Once again, I unlimbered the ol’ La-Z-Boy and kicked back to enjoy a film that, while not horror in the generally accepted sense, still fit the bill in terms of subject matter, levels of tension, and the dark thoughts that you’re forced to consider as you watch.
Profile of a Killer came outta the box reminding me of a couple other films: a touch of Manhunter’s plot mixed with an episode of Criminal Minds on steroids; however, as I watched the film, I found that although some of its elements could be found in these sources I mention, the script of this ambitious indie flick definitely stood on its own, with a fresh spin on the story and some nicely-done suspense.
Skeletons are being found in and along the river running near Interstate 61 in Minnesota. Even more chilling, these skeletons have been wired to posts and sunk with concrete, but never enough to quite obscure; indeed, these were meant to be found, signs pointing to a serial killer. Regional and Federal law enforcement quickly form a task force to find and catch this psycho, and the local sheriff calls an old friend for help; Saul Aitkin, former FBI Behavioral Science profiler and author of a book on his experiences getting inside the minds of murderers. Saul agrees to come and assist; the FBI Special Agent In Charge, Rachel Cade, seems almost resentful of this, but seems resigned to accept any help she can get. After looking at the evidence, Saul comes to believe that this deranged subject is issuing a challenge to law enforcement; he soon finds out how right he is. Saul is kidnapped from his hotel room, awakening in a cold, abandoned house in the clutches of the psychopath, David…but this particular lunatic isn’t at all what he had expected, on several levels. What ensues is a game of wits between the profiler and the killer; the latter promising to stop his crimes if the wizened veteran can live up to his reputation and correctly deduce the reasons why he kills.
Technically speaking, it was hard for me to believe this was a low-budget indie; the set pieces, camera work, lighting and soundtrack were top-notch. There were actual police vehicles, accurate-looking uniforms and squad rooms…very nice production value throughout. The acting was solid all around, with even the walk-on one-liner folks being convincing. The three principals were outstanding: Gabriele Angieri as Saul brought a perfect balance of calm, scientific resolve and deep, restrained emotion to his role. Emily Fradenburgh carried a barely-controlled sense of justice and deep-rooted rage in her portrayal of Special Agent Cade, but with a thread of vulnerability that served the characterization well. Finally, the killer himself; Joey Pollari, really shined in his depiction of David; he was able to be both chillingly fearsome and childishly fragile, depending on the script’s demands. I found his villain detestable yet pitiable at the same time; impressive skills considering…well, I can’t say too much without spoiling some of your fun, Fellow Fans. =)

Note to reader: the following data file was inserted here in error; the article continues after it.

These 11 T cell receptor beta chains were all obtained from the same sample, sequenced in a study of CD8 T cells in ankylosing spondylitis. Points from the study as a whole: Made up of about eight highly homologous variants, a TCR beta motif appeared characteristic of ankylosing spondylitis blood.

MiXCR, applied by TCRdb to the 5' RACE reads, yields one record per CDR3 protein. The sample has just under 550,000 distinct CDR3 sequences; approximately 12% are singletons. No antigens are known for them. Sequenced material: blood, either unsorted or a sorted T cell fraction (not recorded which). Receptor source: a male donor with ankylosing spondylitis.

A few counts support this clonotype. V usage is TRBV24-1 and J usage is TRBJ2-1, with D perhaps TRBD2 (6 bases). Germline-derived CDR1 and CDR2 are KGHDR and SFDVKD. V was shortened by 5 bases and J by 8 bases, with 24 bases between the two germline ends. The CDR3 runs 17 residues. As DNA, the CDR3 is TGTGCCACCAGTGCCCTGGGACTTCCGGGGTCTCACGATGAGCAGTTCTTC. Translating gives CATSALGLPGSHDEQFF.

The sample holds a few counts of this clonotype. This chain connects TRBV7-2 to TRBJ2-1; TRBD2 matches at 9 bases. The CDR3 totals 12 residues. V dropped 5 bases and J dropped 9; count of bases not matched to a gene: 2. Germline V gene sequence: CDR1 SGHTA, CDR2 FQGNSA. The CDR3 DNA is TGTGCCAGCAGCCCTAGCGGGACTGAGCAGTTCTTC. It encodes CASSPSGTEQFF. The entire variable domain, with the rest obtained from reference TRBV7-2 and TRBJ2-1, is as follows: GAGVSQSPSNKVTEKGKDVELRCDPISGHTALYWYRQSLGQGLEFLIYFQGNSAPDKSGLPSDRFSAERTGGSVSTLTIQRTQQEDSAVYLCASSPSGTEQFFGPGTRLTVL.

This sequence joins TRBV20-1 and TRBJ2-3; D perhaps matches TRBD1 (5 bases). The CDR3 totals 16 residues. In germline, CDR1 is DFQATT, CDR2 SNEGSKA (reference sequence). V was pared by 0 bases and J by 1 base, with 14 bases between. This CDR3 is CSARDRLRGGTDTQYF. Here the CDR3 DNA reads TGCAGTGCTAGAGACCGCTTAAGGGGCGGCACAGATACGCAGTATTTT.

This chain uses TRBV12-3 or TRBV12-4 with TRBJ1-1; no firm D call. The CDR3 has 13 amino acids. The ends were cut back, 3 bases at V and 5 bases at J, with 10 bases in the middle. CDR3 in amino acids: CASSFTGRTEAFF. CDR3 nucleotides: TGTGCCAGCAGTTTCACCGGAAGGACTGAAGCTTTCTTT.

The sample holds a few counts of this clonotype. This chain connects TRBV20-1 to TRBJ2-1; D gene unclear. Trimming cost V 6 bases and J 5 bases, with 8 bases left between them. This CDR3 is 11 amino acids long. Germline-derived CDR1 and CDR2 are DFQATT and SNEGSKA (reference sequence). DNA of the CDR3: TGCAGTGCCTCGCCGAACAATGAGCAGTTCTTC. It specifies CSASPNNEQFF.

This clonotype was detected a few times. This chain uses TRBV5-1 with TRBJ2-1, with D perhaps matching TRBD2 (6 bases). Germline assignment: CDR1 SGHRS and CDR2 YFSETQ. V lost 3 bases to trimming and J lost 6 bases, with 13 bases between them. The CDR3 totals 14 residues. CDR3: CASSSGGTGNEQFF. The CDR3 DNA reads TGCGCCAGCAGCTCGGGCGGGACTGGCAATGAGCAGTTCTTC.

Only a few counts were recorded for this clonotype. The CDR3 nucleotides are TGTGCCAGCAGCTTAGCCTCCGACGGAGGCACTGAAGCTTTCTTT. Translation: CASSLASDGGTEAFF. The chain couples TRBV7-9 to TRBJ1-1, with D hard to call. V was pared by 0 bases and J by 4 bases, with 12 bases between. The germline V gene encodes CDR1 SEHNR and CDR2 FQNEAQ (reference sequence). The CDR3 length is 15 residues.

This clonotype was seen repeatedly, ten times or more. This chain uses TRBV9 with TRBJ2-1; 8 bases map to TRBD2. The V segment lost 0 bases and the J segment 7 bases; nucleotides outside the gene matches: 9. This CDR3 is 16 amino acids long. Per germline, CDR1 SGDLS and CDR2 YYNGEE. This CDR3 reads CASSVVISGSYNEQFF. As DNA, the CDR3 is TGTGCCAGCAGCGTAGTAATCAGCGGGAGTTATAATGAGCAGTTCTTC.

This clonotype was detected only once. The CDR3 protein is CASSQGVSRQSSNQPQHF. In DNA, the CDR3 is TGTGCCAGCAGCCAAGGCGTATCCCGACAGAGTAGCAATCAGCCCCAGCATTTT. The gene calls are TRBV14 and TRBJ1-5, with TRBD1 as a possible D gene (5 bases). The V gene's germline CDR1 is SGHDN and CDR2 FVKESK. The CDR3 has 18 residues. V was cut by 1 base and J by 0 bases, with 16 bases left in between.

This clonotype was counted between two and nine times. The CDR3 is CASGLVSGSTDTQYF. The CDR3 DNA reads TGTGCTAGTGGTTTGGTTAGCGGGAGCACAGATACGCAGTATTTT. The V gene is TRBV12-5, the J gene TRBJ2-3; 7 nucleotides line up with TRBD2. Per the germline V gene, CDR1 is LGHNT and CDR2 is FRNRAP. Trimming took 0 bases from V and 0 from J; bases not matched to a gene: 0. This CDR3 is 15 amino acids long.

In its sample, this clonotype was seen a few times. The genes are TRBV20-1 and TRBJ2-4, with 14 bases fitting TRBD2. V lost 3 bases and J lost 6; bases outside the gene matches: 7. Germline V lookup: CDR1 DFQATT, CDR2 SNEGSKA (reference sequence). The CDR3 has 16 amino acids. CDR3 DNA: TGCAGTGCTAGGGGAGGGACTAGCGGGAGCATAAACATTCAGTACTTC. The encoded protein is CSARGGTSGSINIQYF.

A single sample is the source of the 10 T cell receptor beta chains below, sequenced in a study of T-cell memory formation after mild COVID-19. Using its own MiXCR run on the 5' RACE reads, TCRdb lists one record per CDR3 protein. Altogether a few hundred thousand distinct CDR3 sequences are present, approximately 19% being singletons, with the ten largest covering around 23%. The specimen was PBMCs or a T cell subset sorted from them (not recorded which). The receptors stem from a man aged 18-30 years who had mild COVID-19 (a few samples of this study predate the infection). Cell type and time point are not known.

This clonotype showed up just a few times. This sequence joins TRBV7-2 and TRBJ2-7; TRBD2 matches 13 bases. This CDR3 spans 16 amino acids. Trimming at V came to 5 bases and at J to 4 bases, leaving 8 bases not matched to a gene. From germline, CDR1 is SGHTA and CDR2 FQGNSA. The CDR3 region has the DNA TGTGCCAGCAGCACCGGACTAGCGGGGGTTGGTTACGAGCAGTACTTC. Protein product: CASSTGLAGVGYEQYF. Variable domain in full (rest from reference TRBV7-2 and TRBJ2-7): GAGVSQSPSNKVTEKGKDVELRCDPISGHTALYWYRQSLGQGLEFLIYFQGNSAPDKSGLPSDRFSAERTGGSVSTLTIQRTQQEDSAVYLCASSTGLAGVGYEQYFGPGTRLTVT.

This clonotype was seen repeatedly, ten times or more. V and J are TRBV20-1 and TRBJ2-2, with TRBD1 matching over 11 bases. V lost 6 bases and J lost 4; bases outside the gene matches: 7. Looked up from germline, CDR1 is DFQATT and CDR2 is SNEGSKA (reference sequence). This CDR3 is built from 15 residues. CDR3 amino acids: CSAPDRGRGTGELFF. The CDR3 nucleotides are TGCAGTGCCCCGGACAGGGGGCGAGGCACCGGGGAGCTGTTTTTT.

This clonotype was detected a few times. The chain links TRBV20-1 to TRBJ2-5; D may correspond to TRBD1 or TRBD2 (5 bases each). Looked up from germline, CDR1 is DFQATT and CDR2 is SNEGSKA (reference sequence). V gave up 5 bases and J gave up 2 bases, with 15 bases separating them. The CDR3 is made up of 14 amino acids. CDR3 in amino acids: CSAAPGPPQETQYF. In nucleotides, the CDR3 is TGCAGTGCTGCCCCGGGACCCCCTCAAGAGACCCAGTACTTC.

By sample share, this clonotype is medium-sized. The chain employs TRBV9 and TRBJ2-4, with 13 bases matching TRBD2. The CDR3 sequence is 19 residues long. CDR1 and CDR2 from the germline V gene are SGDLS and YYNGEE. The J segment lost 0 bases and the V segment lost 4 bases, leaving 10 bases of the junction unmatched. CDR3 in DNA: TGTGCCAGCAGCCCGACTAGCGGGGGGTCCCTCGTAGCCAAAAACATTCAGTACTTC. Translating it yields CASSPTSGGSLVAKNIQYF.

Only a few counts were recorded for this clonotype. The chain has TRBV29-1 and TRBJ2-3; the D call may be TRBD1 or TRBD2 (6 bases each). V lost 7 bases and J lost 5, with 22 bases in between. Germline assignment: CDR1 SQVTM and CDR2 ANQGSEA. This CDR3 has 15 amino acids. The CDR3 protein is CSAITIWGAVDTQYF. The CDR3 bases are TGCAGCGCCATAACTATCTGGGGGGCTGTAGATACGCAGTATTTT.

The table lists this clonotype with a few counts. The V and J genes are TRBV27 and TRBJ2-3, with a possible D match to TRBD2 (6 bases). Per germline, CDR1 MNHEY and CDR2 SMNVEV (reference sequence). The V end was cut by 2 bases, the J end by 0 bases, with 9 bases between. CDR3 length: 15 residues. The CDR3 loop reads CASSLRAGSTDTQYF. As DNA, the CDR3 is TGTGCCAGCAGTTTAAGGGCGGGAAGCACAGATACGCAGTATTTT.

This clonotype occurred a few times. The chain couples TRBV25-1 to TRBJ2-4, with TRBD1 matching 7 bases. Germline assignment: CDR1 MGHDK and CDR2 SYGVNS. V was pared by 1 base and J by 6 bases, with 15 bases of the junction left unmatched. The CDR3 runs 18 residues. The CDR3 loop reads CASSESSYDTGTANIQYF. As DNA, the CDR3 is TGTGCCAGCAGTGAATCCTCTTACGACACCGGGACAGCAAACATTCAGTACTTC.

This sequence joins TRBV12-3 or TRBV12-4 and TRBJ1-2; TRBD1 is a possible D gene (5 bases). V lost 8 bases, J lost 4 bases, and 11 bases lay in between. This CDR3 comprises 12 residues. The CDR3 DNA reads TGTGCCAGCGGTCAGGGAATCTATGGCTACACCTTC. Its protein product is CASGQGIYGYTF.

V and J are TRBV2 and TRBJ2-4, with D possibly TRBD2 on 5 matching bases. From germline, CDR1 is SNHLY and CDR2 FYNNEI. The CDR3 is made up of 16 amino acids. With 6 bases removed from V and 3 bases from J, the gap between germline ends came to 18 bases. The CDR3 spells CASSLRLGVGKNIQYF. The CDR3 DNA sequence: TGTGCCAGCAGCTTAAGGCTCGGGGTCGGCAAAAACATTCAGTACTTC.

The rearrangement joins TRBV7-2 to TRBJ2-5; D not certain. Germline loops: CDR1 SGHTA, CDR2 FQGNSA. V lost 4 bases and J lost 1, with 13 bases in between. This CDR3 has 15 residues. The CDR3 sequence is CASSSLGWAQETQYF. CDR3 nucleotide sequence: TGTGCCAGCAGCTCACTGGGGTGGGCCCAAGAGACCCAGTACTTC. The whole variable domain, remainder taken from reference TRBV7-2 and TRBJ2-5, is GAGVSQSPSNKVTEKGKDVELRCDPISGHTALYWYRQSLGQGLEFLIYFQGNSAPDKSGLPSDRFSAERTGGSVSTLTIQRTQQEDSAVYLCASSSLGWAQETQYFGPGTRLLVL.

There’s not really a lot of expository gore for the hounds; the effects of the desiccated skeletons are well-done, and there are a couple of other scenes that are real visceral gut-puncher moments, but these are kept to a minimum and used with purpose. Overall, the only gripe I would have is that the second reel gets a little dialogue-heavy, and can get a bit confusing if you’re not on your toes. Whereas I understand that this was important for keeping up the psychological tension, I can see where it might drag a bit for those looking for a movie that you don’t have to think too much about.
I’d certainly categorize this flick as more of a “psychological thriller” than a purebred horror movie, but it still walks that razor’s edge of exploring the nature of evil and how it walks among us; in my mind that counts. I personally enjoyed it; I found the idea compelling, the story and direction competent, and the acting enthralling. As I touched upon, many might feel that it runs a tad long, but I didn’t feel that there was any “filler”, just a lot of story to tell.
If you’re looking for a bloody-fun roller coaster ride, you should probably give this one a pass; if, on the other hand, you like your chills to be a slower burn with more of psychological edge, and enjoy films like the aforementioned Manhunter or its successor Silence of the Lambs, I’d definitely recommend this one; it’s a pretty intense ride with a nice twist.
That’s my two-fifths of a nickel for this one.
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